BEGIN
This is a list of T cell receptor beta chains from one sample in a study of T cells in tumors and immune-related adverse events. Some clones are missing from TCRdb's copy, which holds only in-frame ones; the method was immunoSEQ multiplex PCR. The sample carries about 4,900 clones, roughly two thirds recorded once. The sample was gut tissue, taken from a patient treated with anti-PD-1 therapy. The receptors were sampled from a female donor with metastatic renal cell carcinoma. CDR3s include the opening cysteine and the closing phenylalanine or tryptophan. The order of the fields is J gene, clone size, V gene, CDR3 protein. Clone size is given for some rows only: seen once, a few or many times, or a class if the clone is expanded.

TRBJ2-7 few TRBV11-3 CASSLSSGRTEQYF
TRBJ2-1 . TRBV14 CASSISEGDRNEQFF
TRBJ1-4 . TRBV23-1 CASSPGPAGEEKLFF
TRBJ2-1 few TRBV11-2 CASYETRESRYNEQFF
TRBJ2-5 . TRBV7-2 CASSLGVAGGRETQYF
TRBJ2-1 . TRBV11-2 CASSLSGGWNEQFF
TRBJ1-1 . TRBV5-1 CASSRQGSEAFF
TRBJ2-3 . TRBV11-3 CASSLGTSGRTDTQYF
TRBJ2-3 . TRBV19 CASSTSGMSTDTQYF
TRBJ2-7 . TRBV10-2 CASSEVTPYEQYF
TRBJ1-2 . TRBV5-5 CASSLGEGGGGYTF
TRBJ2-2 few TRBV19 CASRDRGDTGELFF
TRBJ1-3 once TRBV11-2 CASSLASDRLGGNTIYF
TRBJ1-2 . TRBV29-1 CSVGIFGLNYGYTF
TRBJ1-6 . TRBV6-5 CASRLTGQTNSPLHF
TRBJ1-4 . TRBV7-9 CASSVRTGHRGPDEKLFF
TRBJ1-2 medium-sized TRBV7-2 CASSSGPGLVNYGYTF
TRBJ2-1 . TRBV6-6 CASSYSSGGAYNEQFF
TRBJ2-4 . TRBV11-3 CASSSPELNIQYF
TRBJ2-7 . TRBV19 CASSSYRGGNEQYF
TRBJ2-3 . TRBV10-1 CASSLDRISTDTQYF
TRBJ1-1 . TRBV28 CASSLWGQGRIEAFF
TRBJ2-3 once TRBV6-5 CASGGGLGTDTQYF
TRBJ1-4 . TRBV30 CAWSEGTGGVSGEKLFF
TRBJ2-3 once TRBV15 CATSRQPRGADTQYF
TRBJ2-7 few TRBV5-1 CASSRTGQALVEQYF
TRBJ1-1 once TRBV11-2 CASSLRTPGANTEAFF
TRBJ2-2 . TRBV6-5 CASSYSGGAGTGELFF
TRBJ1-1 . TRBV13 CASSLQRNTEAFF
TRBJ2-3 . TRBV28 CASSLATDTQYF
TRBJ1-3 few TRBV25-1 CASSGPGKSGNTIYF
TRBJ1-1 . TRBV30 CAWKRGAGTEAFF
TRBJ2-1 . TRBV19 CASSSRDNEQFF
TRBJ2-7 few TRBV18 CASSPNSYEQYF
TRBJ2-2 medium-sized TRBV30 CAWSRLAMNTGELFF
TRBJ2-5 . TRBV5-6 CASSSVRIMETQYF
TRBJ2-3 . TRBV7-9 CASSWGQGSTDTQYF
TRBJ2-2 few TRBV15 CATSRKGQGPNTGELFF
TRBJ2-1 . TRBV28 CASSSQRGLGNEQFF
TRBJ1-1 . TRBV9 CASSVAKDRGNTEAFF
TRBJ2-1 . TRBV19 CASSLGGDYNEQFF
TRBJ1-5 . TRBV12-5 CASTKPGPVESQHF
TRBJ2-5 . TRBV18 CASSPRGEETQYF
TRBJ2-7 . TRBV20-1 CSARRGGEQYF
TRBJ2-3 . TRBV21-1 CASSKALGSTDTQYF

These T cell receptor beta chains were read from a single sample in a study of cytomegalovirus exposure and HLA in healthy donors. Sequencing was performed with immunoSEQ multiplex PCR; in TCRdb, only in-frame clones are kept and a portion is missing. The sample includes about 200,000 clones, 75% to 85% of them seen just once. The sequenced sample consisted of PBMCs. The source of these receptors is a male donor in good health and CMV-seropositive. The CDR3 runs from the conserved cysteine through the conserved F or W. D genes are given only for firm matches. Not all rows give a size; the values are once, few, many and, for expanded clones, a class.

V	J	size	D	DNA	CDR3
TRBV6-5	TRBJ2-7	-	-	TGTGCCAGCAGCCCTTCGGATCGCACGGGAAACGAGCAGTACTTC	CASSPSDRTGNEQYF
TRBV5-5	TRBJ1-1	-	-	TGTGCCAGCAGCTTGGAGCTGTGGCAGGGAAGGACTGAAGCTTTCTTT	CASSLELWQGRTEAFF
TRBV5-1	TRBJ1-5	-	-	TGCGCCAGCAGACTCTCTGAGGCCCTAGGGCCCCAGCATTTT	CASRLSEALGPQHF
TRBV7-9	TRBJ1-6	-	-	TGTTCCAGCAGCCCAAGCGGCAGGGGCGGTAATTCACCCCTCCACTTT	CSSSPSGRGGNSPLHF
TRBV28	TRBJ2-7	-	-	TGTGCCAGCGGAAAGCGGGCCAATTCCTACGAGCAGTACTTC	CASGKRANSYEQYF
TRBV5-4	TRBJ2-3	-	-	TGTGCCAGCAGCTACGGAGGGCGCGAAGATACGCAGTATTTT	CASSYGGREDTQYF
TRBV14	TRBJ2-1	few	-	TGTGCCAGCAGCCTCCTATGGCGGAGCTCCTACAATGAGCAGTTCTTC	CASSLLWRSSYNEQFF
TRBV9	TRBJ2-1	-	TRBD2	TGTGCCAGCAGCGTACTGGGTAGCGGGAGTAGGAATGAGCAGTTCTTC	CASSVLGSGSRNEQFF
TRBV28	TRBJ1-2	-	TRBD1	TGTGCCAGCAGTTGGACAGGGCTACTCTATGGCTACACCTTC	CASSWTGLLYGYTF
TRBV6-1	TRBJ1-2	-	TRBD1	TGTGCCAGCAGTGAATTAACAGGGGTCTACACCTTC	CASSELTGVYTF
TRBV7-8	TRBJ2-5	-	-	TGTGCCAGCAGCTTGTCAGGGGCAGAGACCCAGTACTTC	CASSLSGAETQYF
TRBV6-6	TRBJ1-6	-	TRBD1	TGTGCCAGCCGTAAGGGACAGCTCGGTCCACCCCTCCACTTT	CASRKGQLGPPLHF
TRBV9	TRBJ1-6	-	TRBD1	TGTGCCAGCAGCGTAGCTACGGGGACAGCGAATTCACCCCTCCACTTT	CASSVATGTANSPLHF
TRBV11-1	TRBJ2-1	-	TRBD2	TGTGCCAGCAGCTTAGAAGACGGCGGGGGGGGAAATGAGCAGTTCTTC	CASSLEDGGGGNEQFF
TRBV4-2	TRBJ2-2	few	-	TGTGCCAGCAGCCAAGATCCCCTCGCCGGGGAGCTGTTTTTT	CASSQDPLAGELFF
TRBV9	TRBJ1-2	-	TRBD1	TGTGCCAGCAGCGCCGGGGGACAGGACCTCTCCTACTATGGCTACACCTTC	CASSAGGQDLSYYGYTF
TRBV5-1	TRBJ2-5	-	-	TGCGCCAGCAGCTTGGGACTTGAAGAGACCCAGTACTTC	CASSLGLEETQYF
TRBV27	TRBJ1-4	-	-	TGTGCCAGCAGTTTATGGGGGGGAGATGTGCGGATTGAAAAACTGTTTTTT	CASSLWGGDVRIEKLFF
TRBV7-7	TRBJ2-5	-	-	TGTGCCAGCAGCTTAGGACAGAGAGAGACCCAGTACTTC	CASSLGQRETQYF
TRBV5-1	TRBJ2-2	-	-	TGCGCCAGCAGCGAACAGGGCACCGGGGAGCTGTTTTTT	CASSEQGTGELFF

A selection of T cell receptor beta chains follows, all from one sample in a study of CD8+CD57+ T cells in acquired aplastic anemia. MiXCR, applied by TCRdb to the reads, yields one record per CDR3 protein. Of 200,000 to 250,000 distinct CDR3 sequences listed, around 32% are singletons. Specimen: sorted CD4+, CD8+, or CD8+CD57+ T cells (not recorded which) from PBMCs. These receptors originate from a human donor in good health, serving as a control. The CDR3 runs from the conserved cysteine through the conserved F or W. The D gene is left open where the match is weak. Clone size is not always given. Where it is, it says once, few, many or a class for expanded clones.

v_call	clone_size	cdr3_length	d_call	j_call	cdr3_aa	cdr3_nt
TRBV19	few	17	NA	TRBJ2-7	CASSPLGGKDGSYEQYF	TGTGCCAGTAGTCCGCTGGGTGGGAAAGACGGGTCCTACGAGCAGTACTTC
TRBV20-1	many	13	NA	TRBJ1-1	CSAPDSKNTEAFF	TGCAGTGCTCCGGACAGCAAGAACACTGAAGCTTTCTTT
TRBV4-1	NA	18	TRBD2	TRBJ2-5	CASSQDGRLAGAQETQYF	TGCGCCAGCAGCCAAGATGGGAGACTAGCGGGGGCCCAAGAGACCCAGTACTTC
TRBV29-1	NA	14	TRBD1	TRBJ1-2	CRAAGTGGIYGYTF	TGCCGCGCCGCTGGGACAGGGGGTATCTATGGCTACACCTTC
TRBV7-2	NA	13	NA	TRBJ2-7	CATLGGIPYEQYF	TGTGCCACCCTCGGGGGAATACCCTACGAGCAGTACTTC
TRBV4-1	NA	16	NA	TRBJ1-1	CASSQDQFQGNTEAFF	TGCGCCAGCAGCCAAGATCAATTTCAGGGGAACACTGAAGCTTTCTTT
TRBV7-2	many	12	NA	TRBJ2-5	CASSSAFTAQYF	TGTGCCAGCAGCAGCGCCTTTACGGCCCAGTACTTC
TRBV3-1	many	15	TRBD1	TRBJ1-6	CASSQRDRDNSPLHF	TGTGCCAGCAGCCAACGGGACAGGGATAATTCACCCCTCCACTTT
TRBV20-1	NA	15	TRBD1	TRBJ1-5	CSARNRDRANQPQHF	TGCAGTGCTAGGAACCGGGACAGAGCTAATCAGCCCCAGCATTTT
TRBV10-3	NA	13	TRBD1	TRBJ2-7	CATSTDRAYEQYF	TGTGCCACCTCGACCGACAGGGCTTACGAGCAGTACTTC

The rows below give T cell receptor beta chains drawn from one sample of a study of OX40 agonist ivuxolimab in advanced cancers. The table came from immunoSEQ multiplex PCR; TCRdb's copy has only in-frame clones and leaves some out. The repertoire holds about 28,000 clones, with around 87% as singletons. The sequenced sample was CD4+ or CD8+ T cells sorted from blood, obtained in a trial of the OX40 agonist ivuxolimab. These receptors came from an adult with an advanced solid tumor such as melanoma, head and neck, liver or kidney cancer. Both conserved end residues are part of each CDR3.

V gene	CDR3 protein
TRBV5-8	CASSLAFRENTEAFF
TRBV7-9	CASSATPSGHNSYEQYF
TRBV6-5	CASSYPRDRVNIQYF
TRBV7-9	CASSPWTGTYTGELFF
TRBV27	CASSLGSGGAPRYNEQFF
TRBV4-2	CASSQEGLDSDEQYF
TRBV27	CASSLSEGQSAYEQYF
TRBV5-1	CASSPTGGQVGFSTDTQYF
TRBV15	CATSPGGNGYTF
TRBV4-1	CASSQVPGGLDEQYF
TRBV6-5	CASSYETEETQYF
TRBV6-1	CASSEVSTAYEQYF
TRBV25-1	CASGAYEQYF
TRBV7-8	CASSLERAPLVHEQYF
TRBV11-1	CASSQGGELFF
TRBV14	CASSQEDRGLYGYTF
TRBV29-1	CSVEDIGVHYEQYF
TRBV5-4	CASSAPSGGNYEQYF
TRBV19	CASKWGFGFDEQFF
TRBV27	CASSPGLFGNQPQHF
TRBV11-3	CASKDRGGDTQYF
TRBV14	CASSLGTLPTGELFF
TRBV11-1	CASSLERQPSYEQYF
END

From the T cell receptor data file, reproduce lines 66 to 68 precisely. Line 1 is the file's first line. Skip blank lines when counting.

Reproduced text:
TRBV27	TRBJ1-4	-	-	TGTGCCAGCAGTTTATGGGGGGGAGATGTGCGGATTGAAAAACTGTTTTTT	CASSLWGGDVRIEKLFF
TRBV7-7	TRBJ2-5	-	-	TGTGCCAGCAGCTTAGGACAGAGAGAGACCCAGTACTTC	CASSLGQRETQYF
TRBV5-1	TRBJ2-2	-	-	TGCGCCAGCAGCGAACAGGGCACCGGGGAGCTGTTTTTT	CASSEQGTGELFF